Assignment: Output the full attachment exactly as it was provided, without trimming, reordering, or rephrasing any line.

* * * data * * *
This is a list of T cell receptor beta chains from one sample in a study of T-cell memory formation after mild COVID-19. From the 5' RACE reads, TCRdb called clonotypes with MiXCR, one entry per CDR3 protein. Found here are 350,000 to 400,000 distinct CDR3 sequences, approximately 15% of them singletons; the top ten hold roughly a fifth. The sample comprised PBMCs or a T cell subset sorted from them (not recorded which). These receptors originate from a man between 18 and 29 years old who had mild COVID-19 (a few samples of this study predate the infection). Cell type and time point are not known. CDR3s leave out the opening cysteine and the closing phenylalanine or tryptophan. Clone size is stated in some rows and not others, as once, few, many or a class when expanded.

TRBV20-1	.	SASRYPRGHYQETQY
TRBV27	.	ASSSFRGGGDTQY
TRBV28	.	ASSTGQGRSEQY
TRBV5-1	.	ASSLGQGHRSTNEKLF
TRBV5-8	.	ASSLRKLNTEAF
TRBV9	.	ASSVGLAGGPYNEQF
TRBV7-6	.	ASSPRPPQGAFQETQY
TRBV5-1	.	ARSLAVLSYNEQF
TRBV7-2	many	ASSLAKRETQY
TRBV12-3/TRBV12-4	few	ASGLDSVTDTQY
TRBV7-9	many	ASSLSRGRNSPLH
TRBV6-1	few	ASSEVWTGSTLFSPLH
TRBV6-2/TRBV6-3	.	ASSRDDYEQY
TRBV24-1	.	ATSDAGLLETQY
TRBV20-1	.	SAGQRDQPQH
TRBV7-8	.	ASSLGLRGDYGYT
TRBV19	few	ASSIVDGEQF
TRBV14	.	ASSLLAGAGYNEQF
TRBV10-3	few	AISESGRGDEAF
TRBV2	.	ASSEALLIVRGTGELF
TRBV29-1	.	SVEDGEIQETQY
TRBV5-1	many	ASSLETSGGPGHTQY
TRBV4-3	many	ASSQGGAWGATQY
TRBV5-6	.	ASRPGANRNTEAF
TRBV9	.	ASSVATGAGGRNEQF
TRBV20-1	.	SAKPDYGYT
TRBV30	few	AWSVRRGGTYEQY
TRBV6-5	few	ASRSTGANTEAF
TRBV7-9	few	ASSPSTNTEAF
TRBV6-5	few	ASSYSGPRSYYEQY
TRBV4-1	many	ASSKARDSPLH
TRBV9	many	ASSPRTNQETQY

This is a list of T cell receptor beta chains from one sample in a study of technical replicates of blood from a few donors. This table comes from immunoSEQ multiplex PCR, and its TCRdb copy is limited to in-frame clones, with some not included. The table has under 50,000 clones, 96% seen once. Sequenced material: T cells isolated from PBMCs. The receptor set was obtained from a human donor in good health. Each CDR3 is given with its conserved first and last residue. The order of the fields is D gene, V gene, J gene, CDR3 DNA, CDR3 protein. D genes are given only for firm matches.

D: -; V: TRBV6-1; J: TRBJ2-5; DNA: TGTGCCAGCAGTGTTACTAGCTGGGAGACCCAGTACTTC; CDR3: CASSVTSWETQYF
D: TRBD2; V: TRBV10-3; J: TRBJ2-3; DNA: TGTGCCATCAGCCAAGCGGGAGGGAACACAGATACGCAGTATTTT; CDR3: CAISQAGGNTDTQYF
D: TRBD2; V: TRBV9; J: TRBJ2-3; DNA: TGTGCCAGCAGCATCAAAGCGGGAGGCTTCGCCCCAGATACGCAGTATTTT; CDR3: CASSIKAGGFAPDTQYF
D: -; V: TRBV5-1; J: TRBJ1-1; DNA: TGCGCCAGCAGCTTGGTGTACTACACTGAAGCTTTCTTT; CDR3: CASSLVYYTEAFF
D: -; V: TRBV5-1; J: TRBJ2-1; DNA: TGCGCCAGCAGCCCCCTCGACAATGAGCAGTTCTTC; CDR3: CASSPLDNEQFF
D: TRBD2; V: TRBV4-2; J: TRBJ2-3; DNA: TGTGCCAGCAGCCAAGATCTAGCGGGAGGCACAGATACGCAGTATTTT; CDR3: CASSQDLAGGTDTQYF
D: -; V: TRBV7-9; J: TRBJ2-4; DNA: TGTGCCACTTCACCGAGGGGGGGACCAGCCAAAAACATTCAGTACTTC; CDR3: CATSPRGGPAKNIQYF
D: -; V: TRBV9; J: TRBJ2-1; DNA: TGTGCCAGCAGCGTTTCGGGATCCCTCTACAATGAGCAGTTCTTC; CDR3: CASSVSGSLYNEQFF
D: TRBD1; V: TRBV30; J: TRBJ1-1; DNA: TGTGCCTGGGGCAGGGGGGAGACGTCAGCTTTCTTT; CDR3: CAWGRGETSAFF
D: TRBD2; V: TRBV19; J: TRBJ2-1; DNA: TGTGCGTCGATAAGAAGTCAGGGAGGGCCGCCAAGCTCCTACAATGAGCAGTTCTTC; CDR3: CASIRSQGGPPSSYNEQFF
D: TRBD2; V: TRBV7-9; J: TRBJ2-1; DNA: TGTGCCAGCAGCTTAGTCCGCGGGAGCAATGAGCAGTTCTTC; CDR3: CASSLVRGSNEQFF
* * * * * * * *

This is a list of T cell receptor beta chains from one sample in a study of T-cell memory formation after mild COVID-19. From the 5' RACE reads, TCRdb called clonotypes with MiXCR, one entry per CDR3 protein. Found here are 350,000 to 400,000 distinct CDR3 sequences, approximately 15% of them singletons; the top ten hold roughly a fifth. The sample comprised PBMCs or a T cell subset sorted from them (not recorded which). These receptors originate from a man between 18 and 29 years old who had mild COVID-19 (a few samples of this study predate the infection). Cell type and time point are not known. CDR3s leave out the opening cysteine and the closing phenylalanine or tryptophan. Clone size is stated in some rows and not others, as once, few, many or a class when expanded.

TRBV20-1	.	SASRYPRGHYQETQY
TRBV27	.	ASSSFRGGGDTQY
TRBV28	.	ASSTGQGRSEQY
TRBV5-1	.	ASSLGQGHRSTNEKLF
TRBV5-8	.	ASSLRKLNTEAF
TRBV9	.	ASSVGLAGGPYNEQF
TRBV7-6	.	ASSPRPPQGAFQETQY
TRBV5-1	.	ARSLAVLSYNEQF
TRBV7-2	many	ASSLAKRETQY
TRBV12-3/TRBV12-4	few	ASGLDSVTDTQY
TRBV7-9	many	ASSLSRGRNSPLH
TRBV6-1	few	ASSEVWTGSTLFSPLH
TRBV6-2/TRBV6-3	.	ASSRDDYEQY
TRBV24-1	.	ATSDAGLLETQY
TRBV20-1	.	SAGQRDQPQH
TRBV7-8	.	ASSLGLRGDYGYT
TRBV19	few	ASSIVDGEQF
TRBV14	.	ASSLLAGAGYNEQF
TRBV10-3	few	AISESGRGDEAF
TRBV2	.	ASSEALLIVRGTGELF
TRBV29-1	.	SVEDGEIQETQY
TRBV5-1	many	ASSLETSGGPGHTQY
TRBV4-3	many	ASSQGGAWGATQY
TRBV5-6	.	ASRPGANRNTEAF
TRBV9	.	ASSVATGAGGRNEQF
TRBV20-1	.	SAKPDYGYT
TRBV30	few	AWSVRRGGTYEQY
TRBV6-5	few	ASRSTGANTEAF
TRBV7-9	few	ASSPSTNTEAF
TRBV6-5	few	ASSYSGPRSYYEQY
TRBV4-1	many	ASSKARDSPLH
TRBV9	many	ASSPRTNQETQY

This is a list of T cell receptor beta chains from one sample in a study of technical replicates of blood from a few donors. This table comes from immunoSEQ multiplex PCR, and its TCRdb copy is limited to in-frame clones, with some not included. The table has under 50,000 clones, 96% seen once. Sequenced material: T cells isolated from PBMCs. The receptor set was obtained from a human donor in good health. Each CDR3 is given with its conserved first and last residue. The order of the fields is D gene, V gene, J gene, CDR3 DNA, CDR3 protein. D genes are given only for firm matches.

D: -; V: TRBV6-1; J: TRBJ2-5; DNA: TGTGCCAGCAGTGTTACTAGCTGGGAGACCCAGTACTTC; CDR3: CASSVTSWETQYF
D: TRBD2; V: TRBV10-3; J: TRBJ2-3; DNA: TGTGCCATCAGCCAAGCGGGAGGGAACACAGATACGCAGTATTTT; CDR3: CAISQAGGNTDTQYF
D: TRBD2; V: TRBV9; J: TRBJ2-3; DNA: TGTGCCAGCAGCATCAAAGCGGGAGGCTTCGCCCCAGATACGCAGTATTTT; CDR3: CASSIKAGGFAPDTQYF
D: -; V: TRBV5-1; J: TRBJ1-1; DNA: TGCGCCAGCAGCTTGGTGTACTACACTGAAGCTTTCTTT; CDR3: CASSLVYYTEAFF
D: -; V: TRBV5-1; J: TRBJ2-1; DNA: TGCGCCAGCAGCCCCCTCGACAATGAGCAGTTCTTC; CDR3: CASSPLDNEQFF
D: TRBD2; V: TRBV4-2; J: TRBJ2-3; DNA: TGTGCCAGCAGCCAAGATCTAGCGGGAGGCACAGATACGCAGTATTTT; CDR3: CASSQDLAGGTDTQYF
D: -; V: TRBV7-9; J: TRBJ2-4; DNA: TGTGCCACTTCACCGAGGGGGGGACCAGCCAAAAACATTCAGTACTTC; CDR3: CATSPRGGPAKNIQYF
D: -; V: TRBV9; J: TRBJ2-1; DNA: TGTGCCAGCAGCGTTTCGGGATCCCTCTACAATGAGCAGTTCTTC; CDR3: CASSVSGSLYNEQFF
D: TRBD1; V: TRBV30; J: TRBJ1-1; DNA: TGTGCCTGGGGCAGGGGGGAGACGTCAGCTTTCTTT; CDR3: CAWGRGETSAFF
D: TRBD2; V: TRBV19; J: TRBJ2-1; DNA: TGTGCGTCGATAAGAAGTCAGGGAGGGCCGCCAAGCTCCTACAATGAGCAGTTCTTC; CDR3: CASIRSQGGPPSSYNEQFF
D: TRBD2; V: TRBV7-9; J: TRBJ2-1; DNA: TGTGCCAGCAGCTTAGTCCGCGGGAGCAATGAGCAGTTCTTC; CDR3: CASSLVRGSNEQFF